Last week, one of my 10 year old cats, Martin, had to be put to sleep after suddenly collapsing. This might not seem like a major life event for some of you, but it was for me. After sharing my life with this odd little soul for 10 years it was devastating for him to no longer be a part of it, especially when it happened so abruptly.
Martin was a a quiet, thoughtful cat. He often seemed deep in contemplation and seemed to consider people interrupting him hugely offensive. He hated getting his paws wet or dirty, hid from most visitors to the house and informed me of a lack of drinking water by sitting with his front paws in the dry bowl, wearing a look of disappointment on his face. He was caring to his brother, even though Aston obviously annoyed him at times. And the only times he would sit on my lap were when he knew I needed comforting.
Self care has become a popular term lately and I’m not normally one for jumping on the bandwagon, nor for over sharing personal stuff. But, when life seems to de-rail, you have to do what keeps you going, by taking care of yourself in whatever way you need to. For me, the two things that normally help are creating and getting out into the countryside. Creating and walking both serve as forms of meditation I suppose, they take me out of myself and whatever stresses are consuming me.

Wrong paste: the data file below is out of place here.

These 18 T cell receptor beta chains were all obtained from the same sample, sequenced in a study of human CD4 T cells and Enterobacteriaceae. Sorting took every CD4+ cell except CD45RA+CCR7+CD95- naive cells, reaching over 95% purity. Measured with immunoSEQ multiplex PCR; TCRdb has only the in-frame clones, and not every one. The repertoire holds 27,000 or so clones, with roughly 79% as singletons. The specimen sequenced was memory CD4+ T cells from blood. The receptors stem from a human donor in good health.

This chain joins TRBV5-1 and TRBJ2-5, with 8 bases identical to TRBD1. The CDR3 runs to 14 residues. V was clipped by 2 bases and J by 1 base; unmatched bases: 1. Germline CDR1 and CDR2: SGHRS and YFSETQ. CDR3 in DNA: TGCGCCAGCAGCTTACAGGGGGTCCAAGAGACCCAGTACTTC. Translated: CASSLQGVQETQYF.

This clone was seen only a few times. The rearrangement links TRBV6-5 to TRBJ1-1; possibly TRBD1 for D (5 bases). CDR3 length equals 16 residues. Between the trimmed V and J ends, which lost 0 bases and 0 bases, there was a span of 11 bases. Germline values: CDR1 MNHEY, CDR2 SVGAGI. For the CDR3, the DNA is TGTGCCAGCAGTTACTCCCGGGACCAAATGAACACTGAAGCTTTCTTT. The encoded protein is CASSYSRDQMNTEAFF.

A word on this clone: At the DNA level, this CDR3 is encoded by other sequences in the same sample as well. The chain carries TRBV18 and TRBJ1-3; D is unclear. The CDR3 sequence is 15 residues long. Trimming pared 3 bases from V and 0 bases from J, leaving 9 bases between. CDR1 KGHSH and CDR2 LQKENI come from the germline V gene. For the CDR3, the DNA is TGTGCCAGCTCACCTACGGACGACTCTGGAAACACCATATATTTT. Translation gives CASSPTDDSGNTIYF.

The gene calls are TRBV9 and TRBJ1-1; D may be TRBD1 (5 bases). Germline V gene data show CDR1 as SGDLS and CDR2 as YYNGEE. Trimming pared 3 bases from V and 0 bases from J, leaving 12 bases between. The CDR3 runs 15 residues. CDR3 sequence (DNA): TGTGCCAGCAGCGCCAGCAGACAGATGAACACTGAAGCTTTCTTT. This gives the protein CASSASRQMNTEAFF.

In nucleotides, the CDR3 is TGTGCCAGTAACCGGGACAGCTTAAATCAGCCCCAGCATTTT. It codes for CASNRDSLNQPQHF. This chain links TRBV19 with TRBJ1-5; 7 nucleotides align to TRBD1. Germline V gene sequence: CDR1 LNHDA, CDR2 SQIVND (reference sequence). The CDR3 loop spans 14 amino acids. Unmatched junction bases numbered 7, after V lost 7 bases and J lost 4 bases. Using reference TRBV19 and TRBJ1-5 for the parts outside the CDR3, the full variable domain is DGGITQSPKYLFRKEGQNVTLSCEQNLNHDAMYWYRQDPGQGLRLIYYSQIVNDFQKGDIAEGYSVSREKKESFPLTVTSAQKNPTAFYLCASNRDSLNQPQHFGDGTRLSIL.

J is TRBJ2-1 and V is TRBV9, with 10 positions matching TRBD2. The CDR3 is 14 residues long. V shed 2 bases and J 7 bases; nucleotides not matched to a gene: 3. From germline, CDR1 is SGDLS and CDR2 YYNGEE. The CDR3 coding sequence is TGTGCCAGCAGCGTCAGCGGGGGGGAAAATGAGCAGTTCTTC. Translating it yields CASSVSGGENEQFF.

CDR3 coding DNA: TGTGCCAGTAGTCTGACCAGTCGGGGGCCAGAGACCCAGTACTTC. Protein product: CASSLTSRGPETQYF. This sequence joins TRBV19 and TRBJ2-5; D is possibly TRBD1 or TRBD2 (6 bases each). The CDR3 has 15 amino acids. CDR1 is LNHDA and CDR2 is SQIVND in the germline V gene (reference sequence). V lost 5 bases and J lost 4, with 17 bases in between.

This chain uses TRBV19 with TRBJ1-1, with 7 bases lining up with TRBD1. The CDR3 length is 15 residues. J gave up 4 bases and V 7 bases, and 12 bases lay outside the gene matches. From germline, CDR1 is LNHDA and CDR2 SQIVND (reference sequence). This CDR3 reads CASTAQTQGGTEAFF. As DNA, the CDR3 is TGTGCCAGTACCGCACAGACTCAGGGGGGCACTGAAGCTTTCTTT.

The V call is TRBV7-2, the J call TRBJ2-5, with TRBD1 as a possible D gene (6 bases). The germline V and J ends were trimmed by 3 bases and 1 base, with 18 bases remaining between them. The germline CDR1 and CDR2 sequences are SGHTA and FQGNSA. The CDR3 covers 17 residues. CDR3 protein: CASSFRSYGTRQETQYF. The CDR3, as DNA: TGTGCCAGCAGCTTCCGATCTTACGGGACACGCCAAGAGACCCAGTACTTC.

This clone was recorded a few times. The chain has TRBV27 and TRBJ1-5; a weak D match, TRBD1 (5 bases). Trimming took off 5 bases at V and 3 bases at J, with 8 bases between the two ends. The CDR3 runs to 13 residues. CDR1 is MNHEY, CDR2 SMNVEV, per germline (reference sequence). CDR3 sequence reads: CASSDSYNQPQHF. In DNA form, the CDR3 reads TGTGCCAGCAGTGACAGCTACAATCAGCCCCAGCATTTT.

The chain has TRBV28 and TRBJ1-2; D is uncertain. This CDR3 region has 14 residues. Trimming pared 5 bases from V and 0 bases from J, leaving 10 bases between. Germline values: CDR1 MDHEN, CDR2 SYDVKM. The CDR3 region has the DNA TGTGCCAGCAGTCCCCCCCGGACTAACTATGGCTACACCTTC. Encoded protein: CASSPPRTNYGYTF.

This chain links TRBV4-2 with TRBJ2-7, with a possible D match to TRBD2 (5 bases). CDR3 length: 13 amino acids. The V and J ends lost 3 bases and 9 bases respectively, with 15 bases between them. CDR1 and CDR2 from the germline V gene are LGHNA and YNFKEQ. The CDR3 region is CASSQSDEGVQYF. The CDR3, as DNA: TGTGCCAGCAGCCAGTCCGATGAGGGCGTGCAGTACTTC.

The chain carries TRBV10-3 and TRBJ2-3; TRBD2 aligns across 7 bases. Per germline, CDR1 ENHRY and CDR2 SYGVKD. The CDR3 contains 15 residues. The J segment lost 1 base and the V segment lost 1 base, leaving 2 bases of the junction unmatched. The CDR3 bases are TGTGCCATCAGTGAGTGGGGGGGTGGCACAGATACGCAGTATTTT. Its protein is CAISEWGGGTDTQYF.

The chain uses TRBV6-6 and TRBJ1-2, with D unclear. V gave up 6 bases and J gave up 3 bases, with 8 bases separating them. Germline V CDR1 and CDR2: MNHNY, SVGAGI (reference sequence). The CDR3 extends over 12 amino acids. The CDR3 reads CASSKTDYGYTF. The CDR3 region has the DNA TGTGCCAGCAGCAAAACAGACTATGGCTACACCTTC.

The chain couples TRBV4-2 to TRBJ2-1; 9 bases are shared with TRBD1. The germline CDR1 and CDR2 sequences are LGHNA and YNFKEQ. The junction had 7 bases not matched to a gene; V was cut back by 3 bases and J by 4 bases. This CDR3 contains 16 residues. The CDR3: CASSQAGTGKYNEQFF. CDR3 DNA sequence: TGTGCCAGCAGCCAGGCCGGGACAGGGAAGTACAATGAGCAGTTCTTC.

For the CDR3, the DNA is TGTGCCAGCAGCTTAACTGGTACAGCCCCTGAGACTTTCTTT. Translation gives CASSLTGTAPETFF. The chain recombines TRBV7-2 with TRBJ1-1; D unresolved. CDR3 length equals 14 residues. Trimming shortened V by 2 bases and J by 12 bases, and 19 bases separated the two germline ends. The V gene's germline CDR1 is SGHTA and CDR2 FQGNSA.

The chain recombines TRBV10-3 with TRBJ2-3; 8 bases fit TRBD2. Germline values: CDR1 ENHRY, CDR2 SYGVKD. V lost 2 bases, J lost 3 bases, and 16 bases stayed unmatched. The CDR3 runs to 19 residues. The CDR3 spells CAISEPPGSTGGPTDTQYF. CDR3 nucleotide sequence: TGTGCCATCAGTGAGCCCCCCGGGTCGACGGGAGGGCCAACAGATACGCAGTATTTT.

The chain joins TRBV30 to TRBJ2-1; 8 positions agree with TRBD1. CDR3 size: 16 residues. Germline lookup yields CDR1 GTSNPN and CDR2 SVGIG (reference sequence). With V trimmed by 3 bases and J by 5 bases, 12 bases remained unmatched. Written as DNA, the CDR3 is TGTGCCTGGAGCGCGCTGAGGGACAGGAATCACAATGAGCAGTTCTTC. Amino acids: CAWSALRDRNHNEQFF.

So, I tried to crochet, to make jewellery, but I had zero concentration and enthusiasm for either. Instead, I grabbed my camera and set of to a country park on the outskirts of Nottingham. Its a quiet park, with few amenities that covers 650 acres of former mining land and woodland that once marked the southern edge of Sherwood Forest.
I like the peace. It feels a world away from the city that in reality is so close by. The open spaces allow me to breathe and the woodland feels comforting. Stopping to take photographs focuses my attention away from my problems. How can things be bad when I’m looking at beautiful trees, wildlife and plants? My brain seems to switch off when I walk; just putting one foot in front of the other seems soothing.
After two hours of meandering, my thoughts had quietened. Allowing myself this time is my form of creative self care. Now, a few day later, my creativity is slowly returning. I crocheted and even started a new sketchbook and did a couple of quick drawings. But i’m not pushing it; creativity never comes if I try too hard. I’m just going at my own pace.
I would love to know what forms of creative self care you practice, so feel free to comment below or message me on Twitter, Instagram or Facebook. And if you don’t want to miss out on any future posts, I’d love for you to sign up to my monthly email!